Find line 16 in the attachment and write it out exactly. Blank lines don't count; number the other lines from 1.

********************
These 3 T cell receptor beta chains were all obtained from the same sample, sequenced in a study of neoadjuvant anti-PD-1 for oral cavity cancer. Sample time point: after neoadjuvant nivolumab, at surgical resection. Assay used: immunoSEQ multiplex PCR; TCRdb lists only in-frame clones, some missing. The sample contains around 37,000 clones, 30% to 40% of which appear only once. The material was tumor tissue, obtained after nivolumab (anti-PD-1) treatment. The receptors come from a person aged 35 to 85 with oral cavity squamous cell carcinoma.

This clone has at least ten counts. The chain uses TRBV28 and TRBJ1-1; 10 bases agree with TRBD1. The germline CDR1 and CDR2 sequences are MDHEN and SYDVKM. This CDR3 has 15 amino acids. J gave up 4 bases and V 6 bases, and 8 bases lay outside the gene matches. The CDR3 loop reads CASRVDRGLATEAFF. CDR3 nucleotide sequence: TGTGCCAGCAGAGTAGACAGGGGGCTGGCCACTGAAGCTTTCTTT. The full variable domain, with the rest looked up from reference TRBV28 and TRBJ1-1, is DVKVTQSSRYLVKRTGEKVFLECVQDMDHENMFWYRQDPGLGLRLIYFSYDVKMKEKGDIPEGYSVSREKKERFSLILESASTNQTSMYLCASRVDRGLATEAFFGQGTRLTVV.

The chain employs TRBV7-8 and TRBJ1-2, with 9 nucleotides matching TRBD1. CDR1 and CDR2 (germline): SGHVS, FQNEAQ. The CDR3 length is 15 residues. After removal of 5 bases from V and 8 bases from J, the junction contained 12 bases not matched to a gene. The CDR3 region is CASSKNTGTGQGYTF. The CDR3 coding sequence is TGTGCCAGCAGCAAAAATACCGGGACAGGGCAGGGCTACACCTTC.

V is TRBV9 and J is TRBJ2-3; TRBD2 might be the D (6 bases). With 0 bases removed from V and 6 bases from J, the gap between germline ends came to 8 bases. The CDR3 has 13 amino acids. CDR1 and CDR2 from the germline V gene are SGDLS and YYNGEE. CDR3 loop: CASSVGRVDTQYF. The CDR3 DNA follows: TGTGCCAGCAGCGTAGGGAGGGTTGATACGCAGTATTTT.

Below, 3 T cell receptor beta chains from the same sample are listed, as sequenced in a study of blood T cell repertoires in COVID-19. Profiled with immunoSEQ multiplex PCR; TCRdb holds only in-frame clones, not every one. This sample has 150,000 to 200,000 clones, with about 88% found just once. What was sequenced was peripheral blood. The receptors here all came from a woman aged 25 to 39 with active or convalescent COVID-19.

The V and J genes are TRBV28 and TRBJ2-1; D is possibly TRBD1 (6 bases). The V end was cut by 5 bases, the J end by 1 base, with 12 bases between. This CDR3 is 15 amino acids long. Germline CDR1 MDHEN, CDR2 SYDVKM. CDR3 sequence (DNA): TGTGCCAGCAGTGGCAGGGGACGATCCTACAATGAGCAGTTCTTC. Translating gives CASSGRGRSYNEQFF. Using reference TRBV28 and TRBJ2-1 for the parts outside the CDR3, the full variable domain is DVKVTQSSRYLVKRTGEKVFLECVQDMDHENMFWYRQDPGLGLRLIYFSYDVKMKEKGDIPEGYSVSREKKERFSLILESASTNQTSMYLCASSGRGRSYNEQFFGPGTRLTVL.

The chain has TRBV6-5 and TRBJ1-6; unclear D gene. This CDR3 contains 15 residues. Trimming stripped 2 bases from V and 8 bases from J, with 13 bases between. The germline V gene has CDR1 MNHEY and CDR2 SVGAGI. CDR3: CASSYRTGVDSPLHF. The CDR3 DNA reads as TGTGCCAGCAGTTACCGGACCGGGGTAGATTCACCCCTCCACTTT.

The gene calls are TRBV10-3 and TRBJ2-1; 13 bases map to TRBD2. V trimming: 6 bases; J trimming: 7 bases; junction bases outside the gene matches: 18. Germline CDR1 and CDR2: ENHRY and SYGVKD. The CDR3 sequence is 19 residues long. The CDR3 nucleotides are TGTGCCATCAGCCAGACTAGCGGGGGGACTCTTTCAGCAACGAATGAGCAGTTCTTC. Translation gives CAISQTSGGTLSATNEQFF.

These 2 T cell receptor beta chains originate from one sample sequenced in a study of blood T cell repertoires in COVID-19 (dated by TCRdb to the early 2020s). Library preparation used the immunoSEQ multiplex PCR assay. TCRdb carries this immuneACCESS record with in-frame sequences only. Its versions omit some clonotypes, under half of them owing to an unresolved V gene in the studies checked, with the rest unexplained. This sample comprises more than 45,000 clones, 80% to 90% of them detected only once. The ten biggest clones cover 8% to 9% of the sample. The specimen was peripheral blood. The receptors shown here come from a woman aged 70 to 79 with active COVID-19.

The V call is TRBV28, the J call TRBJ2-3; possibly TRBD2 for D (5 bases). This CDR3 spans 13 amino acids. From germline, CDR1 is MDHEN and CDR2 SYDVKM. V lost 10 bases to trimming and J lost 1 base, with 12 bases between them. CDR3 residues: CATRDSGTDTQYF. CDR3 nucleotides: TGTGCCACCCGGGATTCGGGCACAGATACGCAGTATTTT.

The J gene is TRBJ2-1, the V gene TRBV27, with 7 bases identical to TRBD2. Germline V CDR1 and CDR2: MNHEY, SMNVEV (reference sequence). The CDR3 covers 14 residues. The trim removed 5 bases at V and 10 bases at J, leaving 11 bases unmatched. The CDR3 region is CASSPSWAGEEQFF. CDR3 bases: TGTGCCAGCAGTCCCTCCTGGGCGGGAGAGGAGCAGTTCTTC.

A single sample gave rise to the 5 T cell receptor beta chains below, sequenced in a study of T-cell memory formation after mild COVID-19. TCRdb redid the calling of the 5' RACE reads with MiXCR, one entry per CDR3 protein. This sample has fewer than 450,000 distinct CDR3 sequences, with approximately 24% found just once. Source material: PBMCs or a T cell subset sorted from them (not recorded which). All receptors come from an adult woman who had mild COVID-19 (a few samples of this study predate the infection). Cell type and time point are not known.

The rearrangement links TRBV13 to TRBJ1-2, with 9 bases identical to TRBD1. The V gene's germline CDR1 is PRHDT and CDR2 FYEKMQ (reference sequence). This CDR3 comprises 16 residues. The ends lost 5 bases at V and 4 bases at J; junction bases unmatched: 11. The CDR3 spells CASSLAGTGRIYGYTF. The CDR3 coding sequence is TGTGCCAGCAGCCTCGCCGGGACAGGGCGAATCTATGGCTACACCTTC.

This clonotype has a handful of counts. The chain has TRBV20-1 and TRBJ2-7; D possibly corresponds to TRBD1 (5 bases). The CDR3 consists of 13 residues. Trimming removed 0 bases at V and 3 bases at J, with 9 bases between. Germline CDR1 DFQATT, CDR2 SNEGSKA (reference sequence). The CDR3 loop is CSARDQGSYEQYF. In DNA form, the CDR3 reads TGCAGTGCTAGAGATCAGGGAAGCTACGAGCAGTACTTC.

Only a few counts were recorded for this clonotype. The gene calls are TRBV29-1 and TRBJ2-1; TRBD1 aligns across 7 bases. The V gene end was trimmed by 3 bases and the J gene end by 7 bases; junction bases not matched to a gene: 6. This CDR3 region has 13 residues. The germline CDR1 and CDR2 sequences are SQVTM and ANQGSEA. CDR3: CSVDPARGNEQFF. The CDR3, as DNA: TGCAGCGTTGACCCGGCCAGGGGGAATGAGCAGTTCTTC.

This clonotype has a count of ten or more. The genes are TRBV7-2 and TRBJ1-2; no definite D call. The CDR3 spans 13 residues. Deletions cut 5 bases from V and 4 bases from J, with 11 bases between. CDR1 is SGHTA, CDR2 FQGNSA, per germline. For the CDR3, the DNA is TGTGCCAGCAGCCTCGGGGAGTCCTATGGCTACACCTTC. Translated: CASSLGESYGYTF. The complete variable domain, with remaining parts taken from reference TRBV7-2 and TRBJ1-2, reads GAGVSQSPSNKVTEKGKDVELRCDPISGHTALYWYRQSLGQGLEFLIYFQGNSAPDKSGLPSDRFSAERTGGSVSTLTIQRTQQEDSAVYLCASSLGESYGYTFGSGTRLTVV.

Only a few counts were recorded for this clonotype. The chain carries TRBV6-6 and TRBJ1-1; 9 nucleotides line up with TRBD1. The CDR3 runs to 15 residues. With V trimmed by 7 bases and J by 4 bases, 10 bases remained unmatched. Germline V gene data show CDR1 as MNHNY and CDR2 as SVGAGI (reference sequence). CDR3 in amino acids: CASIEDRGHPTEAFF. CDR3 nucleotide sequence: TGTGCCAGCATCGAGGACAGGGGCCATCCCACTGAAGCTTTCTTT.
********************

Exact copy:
This clonotype has a count of ten or more. The genes are TRBV7-2 and TRBJ1-2; no definite D call. The CDR3 spans 13 residues. Deletions cut 5 bases from V and 4 bases from J, with 11 bases between. CDR1 is SGHTA, CDR2 FQGNSA, per germline. For the CDR3, the DNA is TGTGCCAGCAGCCTCGGGGAGTCCTATGGCTACACCTTC. Translated: CASSLGESYGYTF. The complete variable domain, with remaining parts taken from reference TRBV7-2 and TRBJ1-2, reads GAGVSQSPSNKVTEKGKDVELRCDPISGHTALYWYRQSLGQGLEFLIYFQGNSAPDKSGLPSDRFSAERTGGSVSTLTIQRTQQEDSAVYLCASSLGESYGYTFGSGTRLTVV.